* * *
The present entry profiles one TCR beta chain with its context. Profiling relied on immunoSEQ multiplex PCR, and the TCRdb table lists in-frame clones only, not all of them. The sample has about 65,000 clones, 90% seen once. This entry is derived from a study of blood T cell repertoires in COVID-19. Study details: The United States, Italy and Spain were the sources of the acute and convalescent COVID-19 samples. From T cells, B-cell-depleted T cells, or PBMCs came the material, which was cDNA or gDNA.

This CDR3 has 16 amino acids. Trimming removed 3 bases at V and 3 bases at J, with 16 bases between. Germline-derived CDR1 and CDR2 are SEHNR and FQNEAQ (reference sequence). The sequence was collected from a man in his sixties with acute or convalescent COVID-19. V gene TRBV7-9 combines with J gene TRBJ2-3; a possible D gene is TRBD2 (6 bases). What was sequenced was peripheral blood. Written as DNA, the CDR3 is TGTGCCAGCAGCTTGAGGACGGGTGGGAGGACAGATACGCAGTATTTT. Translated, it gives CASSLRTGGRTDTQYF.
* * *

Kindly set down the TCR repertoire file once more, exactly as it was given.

The present entry profiles one TCR beta chain with its context. Profiling relied on immunoSEQ multiplex PCR, and the TCRdb table lists in-frame clones only, not all of them. The sample has about 65,000 clones, 90% seen once. This entry is derived from a study of blood T cell repertoires in COVID-19. Study details: The United States, Italy and Spain were the sources of the acute and convalescent COVID-19 samples. From T cells, B-cell-depleted T cells, or PBMCs came the material, which was cDNA or gDNA.

This CDR3 has 16 amino acids. Trimming removed 3 bases at V and 3 bases at J, with 16 bases between. Germline-derived CDR1 and CDR2 are SEHNR and FQNEAQ (reference sequence). The sequence was collected from a man in his sixties with acute or convalescent COVID-19. V gene TRBV7-9 combines with J gene TRBJ2-3; a possible D gene is TRBD2 (6 bases). What was sequenced was peripheral blood. Written as DNA, the CDR3 is TGTGCCAGCAGCTTGAGGACGGGTGGGAGGACAGATACGCAGTATTTT. Translated, it gives CASSLRTGGRTDTQYF.